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Watch 2020's only total solar eclipse darken the skies

The total solar eclipse blessed viewers in South America with an incredible view, and you can watch the replay online.

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This is what's known as the diamond ring effect, as seen during the total solar eclipse Dec. 14 from Villa Chocon, Neuquen province, Argentina. 

Photo by Ronaldo Schemidt/AFP via Getty Images

The only total solar eclipse of 2020 has come and gone, but it won't be forgotten. The remarkable celestial event took place Monday when the moon stepped in front of the sun, blocking out the fiery disk and creating temporary darkness along its path of totality. You can check out the replay videos below.

The eclipse tracked across the southern end of South America, with people in certain regions of Chile and Argentina able to witness the full eclipse in person. Well-placed boats or ships in parts of the Pacific and Atlantic oceans also had a shot at seeing the total eclipse.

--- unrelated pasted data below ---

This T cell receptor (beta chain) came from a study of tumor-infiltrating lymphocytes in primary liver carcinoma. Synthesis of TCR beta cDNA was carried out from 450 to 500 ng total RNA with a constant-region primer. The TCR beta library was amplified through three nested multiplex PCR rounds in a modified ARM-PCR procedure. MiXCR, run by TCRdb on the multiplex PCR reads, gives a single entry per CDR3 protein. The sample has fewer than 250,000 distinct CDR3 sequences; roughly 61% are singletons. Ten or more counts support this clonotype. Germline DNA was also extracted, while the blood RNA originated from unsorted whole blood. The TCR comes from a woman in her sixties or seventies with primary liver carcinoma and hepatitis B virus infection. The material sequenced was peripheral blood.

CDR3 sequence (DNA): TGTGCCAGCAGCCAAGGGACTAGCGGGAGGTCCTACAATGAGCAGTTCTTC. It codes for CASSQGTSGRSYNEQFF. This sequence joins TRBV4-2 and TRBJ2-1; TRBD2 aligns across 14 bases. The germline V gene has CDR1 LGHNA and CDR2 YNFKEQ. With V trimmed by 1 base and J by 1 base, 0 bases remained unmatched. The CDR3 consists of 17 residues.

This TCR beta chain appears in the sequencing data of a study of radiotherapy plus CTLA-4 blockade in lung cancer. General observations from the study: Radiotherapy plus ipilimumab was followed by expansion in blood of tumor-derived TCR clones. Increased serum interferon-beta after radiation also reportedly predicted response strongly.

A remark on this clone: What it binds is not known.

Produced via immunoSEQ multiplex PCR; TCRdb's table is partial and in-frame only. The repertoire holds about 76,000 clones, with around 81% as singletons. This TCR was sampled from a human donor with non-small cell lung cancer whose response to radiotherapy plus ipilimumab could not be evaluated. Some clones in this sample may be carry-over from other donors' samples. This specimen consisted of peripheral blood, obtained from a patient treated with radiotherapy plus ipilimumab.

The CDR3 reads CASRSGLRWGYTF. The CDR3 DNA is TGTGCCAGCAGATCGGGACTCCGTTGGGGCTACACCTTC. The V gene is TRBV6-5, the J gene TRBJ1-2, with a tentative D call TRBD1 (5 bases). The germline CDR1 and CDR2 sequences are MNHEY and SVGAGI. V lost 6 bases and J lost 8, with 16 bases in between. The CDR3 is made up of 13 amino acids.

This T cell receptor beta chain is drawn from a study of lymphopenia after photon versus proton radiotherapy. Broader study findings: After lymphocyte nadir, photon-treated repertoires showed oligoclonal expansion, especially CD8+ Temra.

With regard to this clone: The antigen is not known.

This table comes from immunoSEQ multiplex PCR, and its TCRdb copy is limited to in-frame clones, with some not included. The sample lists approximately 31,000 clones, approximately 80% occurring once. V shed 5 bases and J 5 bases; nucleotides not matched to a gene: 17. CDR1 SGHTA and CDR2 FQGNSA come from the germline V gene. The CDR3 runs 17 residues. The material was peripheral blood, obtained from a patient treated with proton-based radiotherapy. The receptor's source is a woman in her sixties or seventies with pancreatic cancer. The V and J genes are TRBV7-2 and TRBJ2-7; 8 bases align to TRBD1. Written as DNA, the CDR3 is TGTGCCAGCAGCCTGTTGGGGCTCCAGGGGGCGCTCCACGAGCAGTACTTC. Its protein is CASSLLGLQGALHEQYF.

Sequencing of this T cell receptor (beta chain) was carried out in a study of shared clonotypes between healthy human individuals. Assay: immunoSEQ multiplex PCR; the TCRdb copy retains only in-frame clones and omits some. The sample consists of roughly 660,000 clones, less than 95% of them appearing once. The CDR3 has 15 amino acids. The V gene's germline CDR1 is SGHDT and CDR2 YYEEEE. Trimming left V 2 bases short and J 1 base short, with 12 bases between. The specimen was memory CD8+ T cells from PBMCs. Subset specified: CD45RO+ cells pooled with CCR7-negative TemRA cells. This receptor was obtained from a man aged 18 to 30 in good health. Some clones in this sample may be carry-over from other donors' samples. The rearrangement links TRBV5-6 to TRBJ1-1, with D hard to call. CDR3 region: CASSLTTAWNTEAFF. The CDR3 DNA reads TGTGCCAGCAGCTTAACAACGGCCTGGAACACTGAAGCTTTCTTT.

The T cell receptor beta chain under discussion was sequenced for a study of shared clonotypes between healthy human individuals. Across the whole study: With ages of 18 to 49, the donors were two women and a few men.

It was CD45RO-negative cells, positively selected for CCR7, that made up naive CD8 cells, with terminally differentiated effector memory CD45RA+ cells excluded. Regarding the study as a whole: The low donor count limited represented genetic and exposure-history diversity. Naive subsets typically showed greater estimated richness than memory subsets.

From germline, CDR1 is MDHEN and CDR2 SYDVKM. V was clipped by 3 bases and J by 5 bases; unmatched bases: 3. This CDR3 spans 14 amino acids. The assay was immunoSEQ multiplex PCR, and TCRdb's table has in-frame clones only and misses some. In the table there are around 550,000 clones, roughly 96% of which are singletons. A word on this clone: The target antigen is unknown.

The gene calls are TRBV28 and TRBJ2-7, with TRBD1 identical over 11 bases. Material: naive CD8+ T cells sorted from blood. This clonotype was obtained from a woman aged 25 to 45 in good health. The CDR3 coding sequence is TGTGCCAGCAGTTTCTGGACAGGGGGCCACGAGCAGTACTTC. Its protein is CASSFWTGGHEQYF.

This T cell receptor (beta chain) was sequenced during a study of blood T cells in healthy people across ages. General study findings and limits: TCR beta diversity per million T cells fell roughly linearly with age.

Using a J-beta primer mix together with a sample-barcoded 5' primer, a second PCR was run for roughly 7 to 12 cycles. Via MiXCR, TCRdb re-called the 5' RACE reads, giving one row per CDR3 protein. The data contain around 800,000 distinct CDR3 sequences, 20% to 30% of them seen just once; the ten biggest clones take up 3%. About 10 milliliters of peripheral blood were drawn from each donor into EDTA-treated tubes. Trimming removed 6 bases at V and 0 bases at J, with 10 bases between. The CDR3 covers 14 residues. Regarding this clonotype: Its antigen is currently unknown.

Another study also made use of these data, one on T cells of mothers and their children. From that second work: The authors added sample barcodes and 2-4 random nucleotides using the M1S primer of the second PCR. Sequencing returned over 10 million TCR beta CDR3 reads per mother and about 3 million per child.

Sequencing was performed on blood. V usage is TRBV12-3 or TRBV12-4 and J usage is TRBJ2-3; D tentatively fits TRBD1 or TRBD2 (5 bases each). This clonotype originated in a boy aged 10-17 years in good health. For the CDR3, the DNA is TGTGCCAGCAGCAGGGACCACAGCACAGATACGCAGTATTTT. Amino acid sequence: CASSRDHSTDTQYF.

People within a band outside the narrow path of totality were able to catch a partial eclipse, which looked like a bite out of the sun. Check out NASA's map to see the limits of the viewing zone. 

The coronavirus pandemic was threatening to put a damper on eclipse livestreams, but NASA and other sources offered live broadcasts. You can revisit the views and fast-forward to the total eclipse parts if you're so inclined.

The Virtual Telescope Project ran a show full of eclipse discussion and views.

Time and Date also provided a livestream from the Villarrica volcano in Chile. You can re-watch the festivities.

To get yourself pumped for future events, be sure to look back at 2020's rare "ring of fire" eclipse from June. That and the total eclipse were some of the biggest solar events of the year.

Learn more about viewing safety, dive into how eclipses work and brush up on your vocabulary in our guide to watching solar and lunar eclipses.

This article is updated as videos become available.